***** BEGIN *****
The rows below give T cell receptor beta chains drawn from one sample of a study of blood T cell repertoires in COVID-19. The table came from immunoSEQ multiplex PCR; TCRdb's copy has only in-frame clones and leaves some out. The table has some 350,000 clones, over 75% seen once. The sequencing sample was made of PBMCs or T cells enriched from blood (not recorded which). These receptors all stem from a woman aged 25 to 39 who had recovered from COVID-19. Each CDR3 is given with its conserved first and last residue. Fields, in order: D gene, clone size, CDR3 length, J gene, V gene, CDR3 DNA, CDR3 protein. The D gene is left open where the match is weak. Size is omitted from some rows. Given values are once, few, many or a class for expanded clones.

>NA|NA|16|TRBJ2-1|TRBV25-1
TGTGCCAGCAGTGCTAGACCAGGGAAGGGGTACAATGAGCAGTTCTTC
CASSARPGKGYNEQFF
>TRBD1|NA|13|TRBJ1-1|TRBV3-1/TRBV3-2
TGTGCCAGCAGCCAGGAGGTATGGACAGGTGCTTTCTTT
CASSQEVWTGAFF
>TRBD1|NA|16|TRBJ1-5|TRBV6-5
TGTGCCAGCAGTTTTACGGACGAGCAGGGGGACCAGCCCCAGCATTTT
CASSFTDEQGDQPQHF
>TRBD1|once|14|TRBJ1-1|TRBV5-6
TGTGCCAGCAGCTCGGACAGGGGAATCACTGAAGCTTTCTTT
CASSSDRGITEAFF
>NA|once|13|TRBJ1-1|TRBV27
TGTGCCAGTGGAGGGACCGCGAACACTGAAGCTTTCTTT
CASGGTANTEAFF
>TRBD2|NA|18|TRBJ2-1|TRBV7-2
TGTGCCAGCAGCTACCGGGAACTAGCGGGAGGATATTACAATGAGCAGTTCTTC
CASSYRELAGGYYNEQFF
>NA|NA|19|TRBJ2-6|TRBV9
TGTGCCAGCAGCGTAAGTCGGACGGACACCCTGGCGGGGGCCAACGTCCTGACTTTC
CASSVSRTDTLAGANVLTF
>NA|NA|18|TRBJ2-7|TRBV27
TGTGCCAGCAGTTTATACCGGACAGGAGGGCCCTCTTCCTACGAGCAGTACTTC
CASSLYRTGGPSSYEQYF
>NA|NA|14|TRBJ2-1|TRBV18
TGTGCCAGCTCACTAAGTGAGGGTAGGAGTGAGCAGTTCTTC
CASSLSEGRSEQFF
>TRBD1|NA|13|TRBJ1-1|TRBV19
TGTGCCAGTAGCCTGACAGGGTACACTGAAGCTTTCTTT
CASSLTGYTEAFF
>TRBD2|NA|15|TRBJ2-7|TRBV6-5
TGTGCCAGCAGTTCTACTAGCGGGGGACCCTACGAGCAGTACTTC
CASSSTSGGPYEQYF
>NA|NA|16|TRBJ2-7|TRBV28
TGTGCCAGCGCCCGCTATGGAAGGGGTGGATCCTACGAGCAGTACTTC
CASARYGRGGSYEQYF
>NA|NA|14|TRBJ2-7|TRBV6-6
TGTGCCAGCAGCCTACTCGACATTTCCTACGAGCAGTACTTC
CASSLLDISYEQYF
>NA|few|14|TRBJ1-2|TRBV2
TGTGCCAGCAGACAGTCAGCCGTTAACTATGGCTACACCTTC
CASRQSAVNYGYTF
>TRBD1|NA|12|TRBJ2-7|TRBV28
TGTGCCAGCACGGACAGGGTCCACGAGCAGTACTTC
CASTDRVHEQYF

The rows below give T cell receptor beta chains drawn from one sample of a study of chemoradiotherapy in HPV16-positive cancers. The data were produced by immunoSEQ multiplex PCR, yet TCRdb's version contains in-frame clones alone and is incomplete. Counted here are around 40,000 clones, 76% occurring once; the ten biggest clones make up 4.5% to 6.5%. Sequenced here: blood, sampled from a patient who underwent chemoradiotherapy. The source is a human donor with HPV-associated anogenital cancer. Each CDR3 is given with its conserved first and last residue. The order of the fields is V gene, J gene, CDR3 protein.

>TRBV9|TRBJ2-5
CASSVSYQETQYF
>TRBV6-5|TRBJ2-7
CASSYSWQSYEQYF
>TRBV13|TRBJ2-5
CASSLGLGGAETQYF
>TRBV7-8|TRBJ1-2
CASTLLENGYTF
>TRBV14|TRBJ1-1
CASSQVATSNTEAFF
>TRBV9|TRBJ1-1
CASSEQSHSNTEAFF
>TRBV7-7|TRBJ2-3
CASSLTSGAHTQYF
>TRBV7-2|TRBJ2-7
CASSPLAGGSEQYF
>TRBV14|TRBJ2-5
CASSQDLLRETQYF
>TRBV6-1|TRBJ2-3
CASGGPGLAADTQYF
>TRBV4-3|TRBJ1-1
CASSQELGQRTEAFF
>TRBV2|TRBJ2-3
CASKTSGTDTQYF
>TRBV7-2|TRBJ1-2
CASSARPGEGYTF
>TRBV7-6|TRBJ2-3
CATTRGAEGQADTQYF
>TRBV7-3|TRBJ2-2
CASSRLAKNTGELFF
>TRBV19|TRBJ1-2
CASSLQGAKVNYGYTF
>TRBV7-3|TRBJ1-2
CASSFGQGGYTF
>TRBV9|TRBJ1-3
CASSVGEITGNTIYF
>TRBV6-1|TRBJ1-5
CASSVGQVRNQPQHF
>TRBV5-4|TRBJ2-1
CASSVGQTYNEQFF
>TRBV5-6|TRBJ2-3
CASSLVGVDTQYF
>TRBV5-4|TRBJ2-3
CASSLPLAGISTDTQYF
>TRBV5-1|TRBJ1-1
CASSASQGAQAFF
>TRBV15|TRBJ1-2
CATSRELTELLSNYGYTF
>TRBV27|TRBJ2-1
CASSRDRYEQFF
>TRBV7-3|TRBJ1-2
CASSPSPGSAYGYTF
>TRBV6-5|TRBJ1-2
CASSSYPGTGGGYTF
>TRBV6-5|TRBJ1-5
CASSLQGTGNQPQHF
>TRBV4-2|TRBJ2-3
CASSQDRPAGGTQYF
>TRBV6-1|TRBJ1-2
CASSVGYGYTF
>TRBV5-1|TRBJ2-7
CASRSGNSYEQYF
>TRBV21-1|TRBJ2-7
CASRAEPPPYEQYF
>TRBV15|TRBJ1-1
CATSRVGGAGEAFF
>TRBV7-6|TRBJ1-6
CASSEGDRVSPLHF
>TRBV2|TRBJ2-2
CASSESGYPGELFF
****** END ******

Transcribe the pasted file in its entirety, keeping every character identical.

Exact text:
The rows below give T cell receptor beta chains drawn from one sample of a study of blood T cell repertoires in COVID-19. The table came from immunoSEQ multiplex PCR; TCRdb's copy has only in-frame clones and leaves some out. The table has some 350,000 clones, over 75% seen once. The sequencing sample was made of PBMCs or T cells enriched from blood (not recorded which). These receptors all stem from a woman aged 25 to 39 who had recovered from COVID-19. Each CDR3 is given with its conserved first and last residue. Fields, in order: D gene, clone size, CDR3 length, J gene, V gene, CDR3 DNA, CDR3 protein. The D gene is left open where the match is weak. Size is omitted from some rows. Given values are once, few, many or a class for expanded clones.

>NA|NA|16|TRBJ2-1|TRBV25-1
TGTGCCAGCAGTGCTAGACCAGGGAAGGGGTACAATGAGCAGTTCTTC
CASSARPGKGYNEQFF
>TRBD1|NA|13|TRBJ1-1|TRBV3-1/TRBV3-2
TGTGCCAGCAGCCAGGAGGTATGGACAGGTGCTTTCTTT
CASSQEVWTGAFF
>TRBD1|NA|16|TRBJ1-5|TRBV6-5
TGTGCCAGCAGTTTTACGGACGAGCAGGGGGACCAGCCCCAGCATTTT
CASSFTDEQGDQPQHF
>TRBD1|once|14|TRBJ1-1|TRBV5-6
TGTGCCAGCAGCTCGGACAGGGGAATCACTGAAGCTTTCTTT
CASSSDRGITEAFF
>NA|once|13|TRBJ1-1|TRBV27
TGTGCCAGTGGAGGGACCGCGAACACTGAAGCTTTCTTT
CASGGTANTEAFF
>TRBD2|NA|18|TRBJ2-1|TRBV7-2
TGTGCCAGCAGCTACCGGGAACTAGCGGGAGGATATTACAATGAGCAGTTCTTC
CASSYRELAGGYYNEQFF
>NA|NA|19|TRBJ2-6|TRBV9
TGTGCCAGCAGCGTAAGTCGGACGGACACCCTGGCGGGGGCCAACGTCCTGACTTTC
CASSVSRTDTLAGANVLTF
>NA|NA|18|TRBJ2-7|TRBV27
TGTGCCAGCAGTTTATACCGGACAGGAGGGCCCTCTTCCTACGAGCAGTACTTC
CASSLYRTGGPSSYEQYF
>NA|NA|14|TRBJ2-1|TRBV18
TGTGCCAGCTCACTAAGTGAGGGTAGGAGTGAGCAGTTCTTC
CASSLSEGRSEQFF
>TRBD1|NA|13|TRBJ1-1|TRBV19
TGTGCCAGTAGCCTGACAGGGTACACTGAAGCTTTCTTT
CASSLTGYTEAFF
>TRBD2|NA|15|TRBJ2-7|TRBV6-5
TGTGCCAGCAGTTCTACTAGCGGGGGACCCTACGAGCAGTACTTC
CASSSTSGGPYEQYF
>NA|NA|16|TRBJ2-7|TRBV28
TGTGCCAGCGCCCGCTATGGAAGGGGTGGATCCTACGAGCAGTACTTC
CASARYGRGGSYEQYF
>NA|NA|14|TRBJ2-7|TRBV6-6
TGTGCCAGCAGCCTACTCGACATTTCCTACGAGCAGTACTTC
CASSLLDISYEQYF
>NA|few|14|TRBJ1-2|TRBV2
TGTGCCAGCAGACAGTCAGCCGTTAACTATGGCTACACCTTC
CASRQSAVNYGYTF
>TRBD1|NA|12|TRBJ2-7|TRBV28
TGTGCCAGCACGGACAGGGTCCACGAGCAGTACTTC
CASTDRVHEQYF

The rows below give T cell receptor beta chains drawn from one sample of a study of chemoradiotherapy in HPV16-positive cancers. The data were produced by immunoSEQ multiplex PCR, yet TCRdb's version contains in-frame clones alone and is incomplete. Counted here are around 40,000 clones, 76% occurring once; the ten biggest clones make up 4.5% to 6.5%. Sequenced here: blood, sampled from a patient who underwent chemoradiotherapy. The source is a human donor with HPV-associated anogenital cancer. Each CDR3 is given with its conserved first and last residue. The order of the fields is V gene, J gene, CDR3 protein.

>TRBV9|TRBJ2-5
CASSVSYQETQYF
>TRBV6-5|TRBJ2-7
CASSYSWQSYEQYF
>TRBV13|TRBJ2-5
CASSLGLGGAETQYF
>TRBV7-8|TRBJ1-2
CASTLLENGYTF
>TRBV14|TRBJ1-1
CASSQVATSNTEAFF
>TRBV9|TRBJ1-1
CASSEQSHSNTEAFF
>TRBV7-7|TRBJ2-3
CASSLTSGAHTQYF
>TRBV7-2|TRBJ2-7
CASSPLAGGSEQYF
>TRBV14|TRBJ2-5
CASSQDLLRETQYF
>TRBV6-1|TRBJ2-3
CASGGPGLAADTQYF
>TRBV4-3|TRBJ1-1
CASSQELGQRTEAFF
>TRBV2|TRBJ2-3
CASKTSGTDTQYF
>TRBV7-2|TRBJ1-2
CASSARPGEGYTF
>TRBV7-6|TRBJ2-3
CATTRGAEGQADTQYF
>TRBV7-3|TRBJ2-2
CASSRLAKNTGELFF
>TRBV19|TRBJ1-2
CASSLQGAKVNYGYTF
>TRBV7-3|TRBJ1-2
CASSFGQGGYTF
>TRBV9|TRBJ1-3
CASSVGEITGNTIYF
>TRBV6-1|TRBJ1-5
CASSVGQVRNQPQHF
>TRBV5-4|TRBJ2-1
CASSVGQTYNEQFF
>TRBV5-6|TRBJ2-3
CASSLVGVDTQYF
>TRBV5-4|TRBJ2-3
CASSLPLAGISTDTQYF
>TRBV5-1|TRBJ1-1
CASSASQGAQAFF
>TRBV15|TRBJ1-2
CATSRELTELLSNYGYTF
>TRBV27|TRBJ2-1
CASSRDRYEQFF
>TRBV7-3|TRBJ1-2
CASSPSPGSAYGYTF
>TRBV6-5|TRBJ1-2
CASSSYPGTGGGYTF
>TRBV6-5|TRBJ1-5
CASSLQGTGNQPQHF
>TRBV4-2|TRBJ2-3
CASSQDRPAGGTQYF
>TRBV6-1|TRBJ1-2
CASSVGYGYTF
>TRBV5-1|TRBJ2-7
CASRSGNSYEQYF
>TRBV21-1|TRBJ2-7
CASRAEPPPYEQYF
>TRBV15|TRBJ1-1
CATSRVGGAGEAFF
>TRBV7-6|TRBJ1-6
CASSEGDRVSPLHF
>TRBV2|TRBJ2-2
CASSESGYPGELFF